Fentanyl is a potent, synthetic opioid analgesic that has a swift onset and short period of action. Fentanyl is a powerful agonist at the μ-opioid receptors. Fentanyl is projected to contain 50 times the strength as pure, pharmacy-grade heroin and approximately 100 times the potency of morphine.
According to a recent discovery by the Ohio Department of Health, this powerful opioid was responsible for over 1,100 deaths in 2015 alone. This is occurring at an alarming rate. This number has more than doubled stats from the previous year. Fentanyl is now second only to heroin when it comes to drug-related deaths statewide.
The drug was first obtained by law enforcement in smaller quantities, typically as an element that heroin had been spiked with. No death related to fentanyl was recorded by the Ohio Department of Health until 2007 with only four reported causalities that year.
Within a short period of time, the drug has risen to be responsible for more deaths in 2015 than other prescription medications, like codeine or oxycodone.
When heroin is taken, you actually do not know what you’re really taking. Even though prescription medications may be dangerous at times, but there will still be an element of quality control.
Dealers also have a greater profit margin with fentanyl and promise users a better high. Even though no one is advertising its sale on the media, but lots of street marketing are going on.
Fentanyl is used as a recreational drug. This has resulted in nothing less than a hundred of overdose deaths every year in recent years. Although, some deaths have occurred as a result of improper medical use. Fentanyl has a relatively large therapeutic index (270). Intravenous fentanyl is used for analgesia and anesthesia. Fentanyl transdermal patch is used in chronic pain management.
This makes it a very safe surgical anesthetic provided it is monitored cautiously. However, its extreme potency needs careful measurements of highly diluted fentanyl in solution. It may be hard to accurately determine the right amount of pure fentanyl powder dose. This is impractical without making use of advanced scientific equipment.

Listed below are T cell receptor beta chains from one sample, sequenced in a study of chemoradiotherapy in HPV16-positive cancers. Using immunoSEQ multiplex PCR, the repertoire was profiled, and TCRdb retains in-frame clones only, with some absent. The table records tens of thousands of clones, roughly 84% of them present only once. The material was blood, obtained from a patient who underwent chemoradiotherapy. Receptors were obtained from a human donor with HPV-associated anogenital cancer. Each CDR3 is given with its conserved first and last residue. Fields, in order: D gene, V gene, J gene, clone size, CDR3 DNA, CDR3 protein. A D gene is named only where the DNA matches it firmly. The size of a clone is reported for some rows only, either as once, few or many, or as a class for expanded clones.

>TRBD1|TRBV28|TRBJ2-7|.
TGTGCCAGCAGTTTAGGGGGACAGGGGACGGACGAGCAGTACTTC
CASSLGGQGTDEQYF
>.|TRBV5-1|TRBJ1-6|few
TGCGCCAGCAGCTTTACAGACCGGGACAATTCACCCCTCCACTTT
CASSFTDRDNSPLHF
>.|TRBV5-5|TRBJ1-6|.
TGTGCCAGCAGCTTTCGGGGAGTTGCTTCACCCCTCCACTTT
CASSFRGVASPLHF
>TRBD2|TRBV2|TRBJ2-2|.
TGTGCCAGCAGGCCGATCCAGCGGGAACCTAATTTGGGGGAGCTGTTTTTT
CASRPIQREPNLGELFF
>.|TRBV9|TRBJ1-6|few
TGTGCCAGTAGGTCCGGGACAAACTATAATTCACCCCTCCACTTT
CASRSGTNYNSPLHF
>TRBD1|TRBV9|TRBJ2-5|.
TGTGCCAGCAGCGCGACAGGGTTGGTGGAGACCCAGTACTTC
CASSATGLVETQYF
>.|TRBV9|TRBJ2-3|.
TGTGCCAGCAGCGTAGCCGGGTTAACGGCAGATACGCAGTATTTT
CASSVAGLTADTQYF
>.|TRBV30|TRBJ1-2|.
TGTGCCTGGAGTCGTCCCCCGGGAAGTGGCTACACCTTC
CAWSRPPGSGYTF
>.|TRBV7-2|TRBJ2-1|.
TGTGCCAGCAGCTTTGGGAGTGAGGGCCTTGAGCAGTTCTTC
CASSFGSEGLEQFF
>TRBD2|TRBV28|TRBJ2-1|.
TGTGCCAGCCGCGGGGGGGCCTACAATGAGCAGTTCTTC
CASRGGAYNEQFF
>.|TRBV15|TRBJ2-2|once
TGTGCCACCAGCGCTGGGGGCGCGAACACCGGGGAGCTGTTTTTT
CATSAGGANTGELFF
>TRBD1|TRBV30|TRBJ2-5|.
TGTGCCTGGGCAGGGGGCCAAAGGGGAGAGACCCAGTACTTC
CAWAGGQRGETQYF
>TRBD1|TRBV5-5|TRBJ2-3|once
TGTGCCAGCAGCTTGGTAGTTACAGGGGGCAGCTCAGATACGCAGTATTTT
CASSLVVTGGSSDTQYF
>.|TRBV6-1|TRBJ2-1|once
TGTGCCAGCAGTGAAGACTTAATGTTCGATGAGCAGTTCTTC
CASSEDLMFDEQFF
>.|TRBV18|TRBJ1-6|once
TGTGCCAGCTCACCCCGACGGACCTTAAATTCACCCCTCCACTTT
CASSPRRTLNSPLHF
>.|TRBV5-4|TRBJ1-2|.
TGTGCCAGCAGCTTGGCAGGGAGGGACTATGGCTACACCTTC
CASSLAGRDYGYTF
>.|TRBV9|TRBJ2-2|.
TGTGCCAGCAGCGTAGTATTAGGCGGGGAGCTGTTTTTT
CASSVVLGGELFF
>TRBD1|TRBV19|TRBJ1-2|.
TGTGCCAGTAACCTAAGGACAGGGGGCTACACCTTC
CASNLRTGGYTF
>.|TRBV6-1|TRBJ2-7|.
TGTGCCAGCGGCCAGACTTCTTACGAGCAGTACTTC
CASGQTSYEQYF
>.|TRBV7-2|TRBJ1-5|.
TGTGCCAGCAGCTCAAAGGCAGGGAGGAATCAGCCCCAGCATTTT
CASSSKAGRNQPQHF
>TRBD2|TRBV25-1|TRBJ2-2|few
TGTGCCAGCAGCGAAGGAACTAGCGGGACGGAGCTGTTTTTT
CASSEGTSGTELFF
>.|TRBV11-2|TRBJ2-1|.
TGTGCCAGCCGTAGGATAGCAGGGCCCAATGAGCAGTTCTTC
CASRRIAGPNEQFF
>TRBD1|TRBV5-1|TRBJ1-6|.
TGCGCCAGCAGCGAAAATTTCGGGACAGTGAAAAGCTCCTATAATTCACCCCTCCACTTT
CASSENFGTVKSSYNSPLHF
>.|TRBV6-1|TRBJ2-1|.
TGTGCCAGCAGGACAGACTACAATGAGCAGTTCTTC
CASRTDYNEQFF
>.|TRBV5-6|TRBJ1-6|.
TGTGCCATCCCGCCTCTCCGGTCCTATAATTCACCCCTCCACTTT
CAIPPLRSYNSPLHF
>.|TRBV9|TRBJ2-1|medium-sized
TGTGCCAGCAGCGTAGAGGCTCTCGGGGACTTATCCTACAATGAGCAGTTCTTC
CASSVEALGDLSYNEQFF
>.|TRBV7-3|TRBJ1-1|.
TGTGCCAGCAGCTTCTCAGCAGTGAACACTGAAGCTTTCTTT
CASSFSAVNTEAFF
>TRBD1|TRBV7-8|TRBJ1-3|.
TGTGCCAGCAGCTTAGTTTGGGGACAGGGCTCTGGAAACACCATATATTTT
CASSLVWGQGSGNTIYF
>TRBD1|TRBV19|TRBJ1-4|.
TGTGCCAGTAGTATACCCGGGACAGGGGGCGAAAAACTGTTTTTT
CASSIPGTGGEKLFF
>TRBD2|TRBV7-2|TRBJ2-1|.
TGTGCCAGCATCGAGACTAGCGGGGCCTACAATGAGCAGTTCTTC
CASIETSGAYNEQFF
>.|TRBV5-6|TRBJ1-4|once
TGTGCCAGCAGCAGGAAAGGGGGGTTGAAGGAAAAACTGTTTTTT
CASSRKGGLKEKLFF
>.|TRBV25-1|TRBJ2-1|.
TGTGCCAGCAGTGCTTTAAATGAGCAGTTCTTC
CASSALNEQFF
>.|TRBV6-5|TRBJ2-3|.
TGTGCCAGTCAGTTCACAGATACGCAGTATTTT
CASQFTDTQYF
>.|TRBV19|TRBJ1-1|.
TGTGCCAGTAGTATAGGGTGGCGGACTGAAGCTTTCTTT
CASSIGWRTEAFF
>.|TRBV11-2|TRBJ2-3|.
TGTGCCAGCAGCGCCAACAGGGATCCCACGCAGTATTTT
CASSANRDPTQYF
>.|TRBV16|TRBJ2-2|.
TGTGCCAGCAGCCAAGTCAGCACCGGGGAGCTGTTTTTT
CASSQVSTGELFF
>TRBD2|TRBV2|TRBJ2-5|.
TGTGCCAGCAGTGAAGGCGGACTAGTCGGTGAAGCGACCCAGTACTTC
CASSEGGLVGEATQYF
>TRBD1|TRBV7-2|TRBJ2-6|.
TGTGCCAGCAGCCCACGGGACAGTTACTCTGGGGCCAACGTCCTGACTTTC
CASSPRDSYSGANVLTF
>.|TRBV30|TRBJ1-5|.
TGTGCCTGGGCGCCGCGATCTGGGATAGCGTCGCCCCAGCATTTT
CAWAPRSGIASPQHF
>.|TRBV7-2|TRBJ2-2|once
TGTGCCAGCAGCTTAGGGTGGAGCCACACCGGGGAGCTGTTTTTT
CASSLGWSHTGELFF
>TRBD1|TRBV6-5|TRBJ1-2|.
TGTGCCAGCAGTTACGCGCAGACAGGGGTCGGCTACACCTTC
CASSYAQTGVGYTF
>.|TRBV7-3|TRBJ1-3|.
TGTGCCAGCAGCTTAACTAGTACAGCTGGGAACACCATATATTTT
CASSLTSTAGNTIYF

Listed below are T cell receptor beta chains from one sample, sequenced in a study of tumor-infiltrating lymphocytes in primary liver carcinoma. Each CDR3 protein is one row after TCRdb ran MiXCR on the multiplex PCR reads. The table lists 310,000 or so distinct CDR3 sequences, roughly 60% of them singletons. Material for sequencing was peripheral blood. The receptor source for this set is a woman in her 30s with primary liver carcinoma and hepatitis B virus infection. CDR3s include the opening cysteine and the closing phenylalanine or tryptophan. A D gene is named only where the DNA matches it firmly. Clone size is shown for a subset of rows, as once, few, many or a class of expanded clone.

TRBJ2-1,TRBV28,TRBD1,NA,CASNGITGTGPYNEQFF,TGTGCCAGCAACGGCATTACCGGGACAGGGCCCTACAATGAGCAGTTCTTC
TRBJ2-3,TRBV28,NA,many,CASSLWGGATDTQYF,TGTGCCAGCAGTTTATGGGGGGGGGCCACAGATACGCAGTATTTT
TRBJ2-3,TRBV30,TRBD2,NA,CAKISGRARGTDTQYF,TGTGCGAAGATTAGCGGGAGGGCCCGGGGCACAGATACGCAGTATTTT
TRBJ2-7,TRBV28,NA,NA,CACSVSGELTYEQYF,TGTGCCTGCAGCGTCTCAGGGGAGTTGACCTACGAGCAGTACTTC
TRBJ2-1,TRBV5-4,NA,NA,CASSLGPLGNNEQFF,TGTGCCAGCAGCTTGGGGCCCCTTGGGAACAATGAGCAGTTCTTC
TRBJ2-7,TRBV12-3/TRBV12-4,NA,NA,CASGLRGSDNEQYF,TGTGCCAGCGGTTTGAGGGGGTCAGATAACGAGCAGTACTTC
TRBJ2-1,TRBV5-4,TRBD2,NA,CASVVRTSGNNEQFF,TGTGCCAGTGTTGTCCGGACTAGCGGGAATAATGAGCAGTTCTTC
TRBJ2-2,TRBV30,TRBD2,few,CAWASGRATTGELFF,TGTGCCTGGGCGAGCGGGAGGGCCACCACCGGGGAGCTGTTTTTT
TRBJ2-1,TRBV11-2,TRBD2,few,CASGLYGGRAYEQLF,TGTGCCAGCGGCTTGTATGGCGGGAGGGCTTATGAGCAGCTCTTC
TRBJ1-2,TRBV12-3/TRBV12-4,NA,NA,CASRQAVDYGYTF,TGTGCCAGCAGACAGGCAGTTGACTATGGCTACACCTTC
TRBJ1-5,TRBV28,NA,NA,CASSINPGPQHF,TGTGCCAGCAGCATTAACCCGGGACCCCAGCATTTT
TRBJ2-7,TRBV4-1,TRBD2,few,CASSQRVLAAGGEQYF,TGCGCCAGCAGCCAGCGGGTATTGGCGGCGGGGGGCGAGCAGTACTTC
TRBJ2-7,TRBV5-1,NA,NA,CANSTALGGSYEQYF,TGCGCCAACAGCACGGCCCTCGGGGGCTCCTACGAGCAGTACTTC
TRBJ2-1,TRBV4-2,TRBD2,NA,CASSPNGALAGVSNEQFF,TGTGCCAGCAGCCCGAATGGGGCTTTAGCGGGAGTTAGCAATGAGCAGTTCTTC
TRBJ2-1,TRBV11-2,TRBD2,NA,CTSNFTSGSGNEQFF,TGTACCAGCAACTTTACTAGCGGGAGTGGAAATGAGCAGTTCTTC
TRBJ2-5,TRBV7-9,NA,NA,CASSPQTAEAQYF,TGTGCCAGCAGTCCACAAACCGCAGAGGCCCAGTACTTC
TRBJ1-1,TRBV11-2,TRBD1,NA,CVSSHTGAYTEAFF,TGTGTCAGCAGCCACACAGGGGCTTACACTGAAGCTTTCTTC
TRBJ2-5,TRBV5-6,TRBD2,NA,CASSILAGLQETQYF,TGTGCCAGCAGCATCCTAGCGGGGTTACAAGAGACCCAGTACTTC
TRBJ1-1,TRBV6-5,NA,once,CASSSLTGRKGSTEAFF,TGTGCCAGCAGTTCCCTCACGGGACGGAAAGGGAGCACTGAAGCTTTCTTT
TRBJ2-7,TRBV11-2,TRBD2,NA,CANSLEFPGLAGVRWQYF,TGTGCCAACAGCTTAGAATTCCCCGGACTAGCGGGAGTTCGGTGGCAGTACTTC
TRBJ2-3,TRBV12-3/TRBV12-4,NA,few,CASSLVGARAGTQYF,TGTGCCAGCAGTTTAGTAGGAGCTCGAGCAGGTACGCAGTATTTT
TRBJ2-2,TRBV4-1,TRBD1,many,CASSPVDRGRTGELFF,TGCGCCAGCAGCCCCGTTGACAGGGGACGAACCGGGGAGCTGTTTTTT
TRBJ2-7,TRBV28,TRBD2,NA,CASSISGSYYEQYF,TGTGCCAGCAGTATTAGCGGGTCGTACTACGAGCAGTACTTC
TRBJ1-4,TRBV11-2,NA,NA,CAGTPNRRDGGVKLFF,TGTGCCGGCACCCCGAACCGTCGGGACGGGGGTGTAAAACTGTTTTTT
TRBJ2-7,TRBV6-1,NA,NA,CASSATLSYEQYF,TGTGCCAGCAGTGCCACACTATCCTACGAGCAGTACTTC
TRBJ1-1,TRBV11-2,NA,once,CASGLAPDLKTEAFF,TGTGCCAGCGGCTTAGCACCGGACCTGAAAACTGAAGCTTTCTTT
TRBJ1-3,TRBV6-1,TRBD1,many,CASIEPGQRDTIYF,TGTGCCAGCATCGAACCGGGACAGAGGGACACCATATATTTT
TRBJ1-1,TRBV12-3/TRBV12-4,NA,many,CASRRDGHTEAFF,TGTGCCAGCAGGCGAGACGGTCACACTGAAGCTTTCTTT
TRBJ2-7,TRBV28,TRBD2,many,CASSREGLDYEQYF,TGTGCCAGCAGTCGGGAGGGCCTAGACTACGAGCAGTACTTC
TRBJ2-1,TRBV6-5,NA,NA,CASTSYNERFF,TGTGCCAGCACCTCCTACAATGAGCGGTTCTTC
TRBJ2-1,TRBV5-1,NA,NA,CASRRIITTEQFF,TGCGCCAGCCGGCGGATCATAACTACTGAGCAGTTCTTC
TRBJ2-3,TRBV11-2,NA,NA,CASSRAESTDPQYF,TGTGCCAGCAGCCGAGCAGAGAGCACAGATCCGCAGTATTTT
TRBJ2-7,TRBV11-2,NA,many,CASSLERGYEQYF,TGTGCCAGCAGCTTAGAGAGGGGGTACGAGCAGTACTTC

Fentanyl permeates the blood-brain barrier faster than heroin. Its chemical composition, although similar to heroin, makes it more powerful. The substance is often recommended to advanced cancer patients to help them in terms of pain management.
- Adverse effects
The symptoms of a fentanyl overdose are almost the same as that of a heroin overdose. Fentanyl’s most common side effects include nausea, diarrhea, asthenia (weakness), dry mouth, constipation, somnolence, confusion, Seizures, Clammy skin, Severe drowsiness, Pinpoint pupils, Low blood pressure.
Other adverse effect of fentanyl’s overdose are Respiratory reduction, Slowed heartbeat, sweating, abdominal pain, fatigue, headache, anorexia and weight loss, nervousness, dizziness, anxiety, hallucinations, flu-like symptoms, depression, dyspnea (shortness of breath), dyspepsia (indigestion), apnea, hypoventilation, and urinary retention. Fentanyl use has also been related with aphasia.
Just like with any opiate, naloxone can be used in deactivating the effects of the drug. Naloxone has now been supplied to police and EMTs in lots of major U.S. cities and, though effective, may not be applied in time so as to avoid death. Naloxone may also have to be given frequently in fentanyl-suspected overdoses because of the potency of the drug.